Professor Nigel Ashton is Professor of International History at the LSE. He is also Head of the Middle East Programme at LSE IDEAS and a member of the IDEAS Management Committee.
Professor Ashton received his undergraduate degree and PhD from Christ's College, Cambridge. Thereafter he lectured at Salford University and the University of Liverpool, before coming to the LSE in 1998. Professor Ashton's main fields of interest are contemporary Anglo-American relations and the modern history of the Middle East. These interests came together in his first book, Eisenhower, Macmillan and the Problem of Nasser: Anglo-American Relations and Arab Nationalism, 1955-59, which looked at the strategies adopted by Britain and the United States to deal with the Arab nationalist challenge during the 1950s. His second book, Kennedy, Macmillan and the Cold War: the Irony of Interdependence, broadened the frame of reference to look at Anglo-American relations over a whole range of international issues during the Kennedy Presidency. It was was awarded the Cambridge Donner Book Prize for 2003 for excellence in advancing scholarly understanding of transatlantic relations.
In September 2008, his book, King Hussein of Jordan: A Political Life, was published by Yale University Press. Based on unique and unprecedented access to the private papers of the late King, this book provides a comprehensive analysis of Hussein's statecraft and his colourful, charismatic personality and leadership.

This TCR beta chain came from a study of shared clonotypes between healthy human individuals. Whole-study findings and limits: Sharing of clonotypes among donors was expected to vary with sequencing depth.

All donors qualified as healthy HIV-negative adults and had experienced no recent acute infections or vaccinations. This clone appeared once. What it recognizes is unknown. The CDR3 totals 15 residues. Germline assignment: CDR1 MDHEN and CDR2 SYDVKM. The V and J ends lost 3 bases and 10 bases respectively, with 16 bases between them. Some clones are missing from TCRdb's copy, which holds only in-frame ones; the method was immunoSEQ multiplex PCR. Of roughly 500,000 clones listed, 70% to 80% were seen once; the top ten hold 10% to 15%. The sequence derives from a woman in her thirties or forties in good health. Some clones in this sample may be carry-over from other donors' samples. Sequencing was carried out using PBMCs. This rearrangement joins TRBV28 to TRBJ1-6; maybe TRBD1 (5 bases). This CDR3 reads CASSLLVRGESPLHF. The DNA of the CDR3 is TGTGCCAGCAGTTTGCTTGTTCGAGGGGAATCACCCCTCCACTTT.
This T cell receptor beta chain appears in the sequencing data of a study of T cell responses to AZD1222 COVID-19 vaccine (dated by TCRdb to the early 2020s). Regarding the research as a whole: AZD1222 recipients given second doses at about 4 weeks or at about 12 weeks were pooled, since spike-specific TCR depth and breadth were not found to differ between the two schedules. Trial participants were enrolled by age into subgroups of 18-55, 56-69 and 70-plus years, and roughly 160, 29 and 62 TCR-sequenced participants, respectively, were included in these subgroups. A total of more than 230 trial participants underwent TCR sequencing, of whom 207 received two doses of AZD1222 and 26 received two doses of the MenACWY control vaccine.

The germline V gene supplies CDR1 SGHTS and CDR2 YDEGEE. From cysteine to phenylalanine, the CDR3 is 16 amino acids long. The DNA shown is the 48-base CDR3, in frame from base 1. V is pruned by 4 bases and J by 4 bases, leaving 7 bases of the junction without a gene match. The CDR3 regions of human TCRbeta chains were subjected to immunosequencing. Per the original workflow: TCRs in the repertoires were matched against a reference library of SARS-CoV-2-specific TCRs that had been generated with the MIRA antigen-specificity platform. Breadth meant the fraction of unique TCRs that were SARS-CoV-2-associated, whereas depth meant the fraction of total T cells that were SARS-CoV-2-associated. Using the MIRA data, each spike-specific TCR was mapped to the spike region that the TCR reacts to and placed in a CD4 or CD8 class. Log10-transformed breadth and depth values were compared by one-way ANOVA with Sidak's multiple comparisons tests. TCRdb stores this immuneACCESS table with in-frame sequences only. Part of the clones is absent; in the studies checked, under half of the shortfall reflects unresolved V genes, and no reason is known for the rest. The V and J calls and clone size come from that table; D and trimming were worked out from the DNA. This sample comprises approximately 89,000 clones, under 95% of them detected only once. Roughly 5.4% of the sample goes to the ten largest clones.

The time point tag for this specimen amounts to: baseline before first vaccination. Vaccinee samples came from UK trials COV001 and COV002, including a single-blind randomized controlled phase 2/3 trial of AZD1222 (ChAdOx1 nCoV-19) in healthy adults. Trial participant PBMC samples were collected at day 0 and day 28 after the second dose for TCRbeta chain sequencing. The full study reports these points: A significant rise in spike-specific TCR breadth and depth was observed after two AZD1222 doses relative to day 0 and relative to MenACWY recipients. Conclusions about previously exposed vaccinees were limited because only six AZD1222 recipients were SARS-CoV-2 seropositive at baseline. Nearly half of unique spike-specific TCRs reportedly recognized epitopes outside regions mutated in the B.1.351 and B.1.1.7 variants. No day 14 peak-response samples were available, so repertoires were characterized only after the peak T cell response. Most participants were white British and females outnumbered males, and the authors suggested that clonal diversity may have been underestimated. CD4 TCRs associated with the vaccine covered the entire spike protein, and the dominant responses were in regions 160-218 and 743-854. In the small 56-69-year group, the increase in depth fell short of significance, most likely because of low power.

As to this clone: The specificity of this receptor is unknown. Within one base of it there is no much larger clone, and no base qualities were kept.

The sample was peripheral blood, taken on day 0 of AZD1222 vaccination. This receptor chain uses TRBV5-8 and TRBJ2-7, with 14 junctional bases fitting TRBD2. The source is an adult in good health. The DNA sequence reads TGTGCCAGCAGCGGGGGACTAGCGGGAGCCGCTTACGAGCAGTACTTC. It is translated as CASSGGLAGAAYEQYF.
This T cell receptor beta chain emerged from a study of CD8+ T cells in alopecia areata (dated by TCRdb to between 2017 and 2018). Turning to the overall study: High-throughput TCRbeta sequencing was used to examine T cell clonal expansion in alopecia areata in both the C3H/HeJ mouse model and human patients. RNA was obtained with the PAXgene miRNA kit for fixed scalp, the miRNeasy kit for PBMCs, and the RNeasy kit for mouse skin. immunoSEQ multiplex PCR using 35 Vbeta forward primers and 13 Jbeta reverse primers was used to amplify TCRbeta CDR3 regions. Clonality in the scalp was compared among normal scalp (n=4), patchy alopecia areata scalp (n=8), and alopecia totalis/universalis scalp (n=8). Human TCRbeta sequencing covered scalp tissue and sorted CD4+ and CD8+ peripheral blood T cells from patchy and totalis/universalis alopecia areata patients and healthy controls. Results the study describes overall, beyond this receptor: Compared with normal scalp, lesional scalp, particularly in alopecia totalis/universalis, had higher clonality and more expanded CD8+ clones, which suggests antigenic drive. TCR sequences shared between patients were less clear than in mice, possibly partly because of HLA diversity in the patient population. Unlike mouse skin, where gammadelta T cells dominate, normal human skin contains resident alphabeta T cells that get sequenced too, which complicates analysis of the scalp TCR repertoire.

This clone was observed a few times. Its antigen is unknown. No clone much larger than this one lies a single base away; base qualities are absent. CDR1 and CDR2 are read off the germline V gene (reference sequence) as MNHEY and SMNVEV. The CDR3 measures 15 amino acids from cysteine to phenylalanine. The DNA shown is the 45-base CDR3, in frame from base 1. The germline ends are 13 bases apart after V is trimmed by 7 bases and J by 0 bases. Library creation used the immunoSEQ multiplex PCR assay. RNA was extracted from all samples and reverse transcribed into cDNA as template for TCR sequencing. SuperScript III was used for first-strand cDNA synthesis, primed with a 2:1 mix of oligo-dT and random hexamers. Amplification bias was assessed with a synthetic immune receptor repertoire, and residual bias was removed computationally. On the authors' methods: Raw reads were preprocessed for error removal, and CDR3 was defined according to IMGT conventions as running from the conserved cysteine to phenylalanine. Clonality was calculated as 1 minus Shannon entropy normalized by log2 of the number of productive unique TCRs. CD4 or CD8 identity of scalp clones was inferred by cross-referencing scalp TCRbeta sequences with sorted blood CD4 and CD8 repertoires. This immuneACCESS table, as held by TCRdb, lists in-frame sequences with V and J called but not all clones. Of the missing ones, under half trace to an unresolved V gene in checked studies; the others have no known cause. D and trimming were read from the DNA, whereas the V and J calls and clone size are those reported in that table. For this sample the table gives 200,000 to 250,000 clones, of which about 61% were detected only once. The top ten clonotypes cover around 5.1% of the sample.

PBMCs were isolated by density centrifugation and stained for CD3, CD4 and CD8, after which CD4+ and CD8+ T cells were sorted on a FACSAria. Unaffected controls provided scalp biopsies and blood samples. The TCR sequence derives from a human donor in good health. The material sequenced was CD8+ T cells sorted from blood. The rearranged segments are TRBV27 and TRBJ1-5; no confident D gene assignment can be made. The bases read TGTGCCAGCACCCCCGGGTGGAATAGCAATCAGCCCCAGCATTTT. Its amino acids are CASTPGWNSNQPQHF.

Areas of Expertise
Contemporary Anglo-American Relations
Modern History of the Middle East
King Hussein of Jordan: a political life, (New Haven: Yale University Press, 2008)
The Cold War in the Middle East: regional conflict and the superpowers, 1967-73 (ed.), (London: Routledge, 2007)
"Cold War, hot war, and civil war: King Hussein and Jordan's regional role, 1967-1973". In: Ashton, Nigel J, (ed.) The Cold war in the Middle East: regional conflict and the superpowers, 1967-73, (London: Routledge, 2007)
"Anglo-American revival and empire during the Macmillan years, 1957-63". In: Lynn, Martin, (ed.), The British Empire in the 1950s: retreat or revival?, (Basingstoke, UK: Palgrave, 2006)
"Pulling the strings: King Hussein's role during the crisis of 1970 in Jordan". International history review. (2006)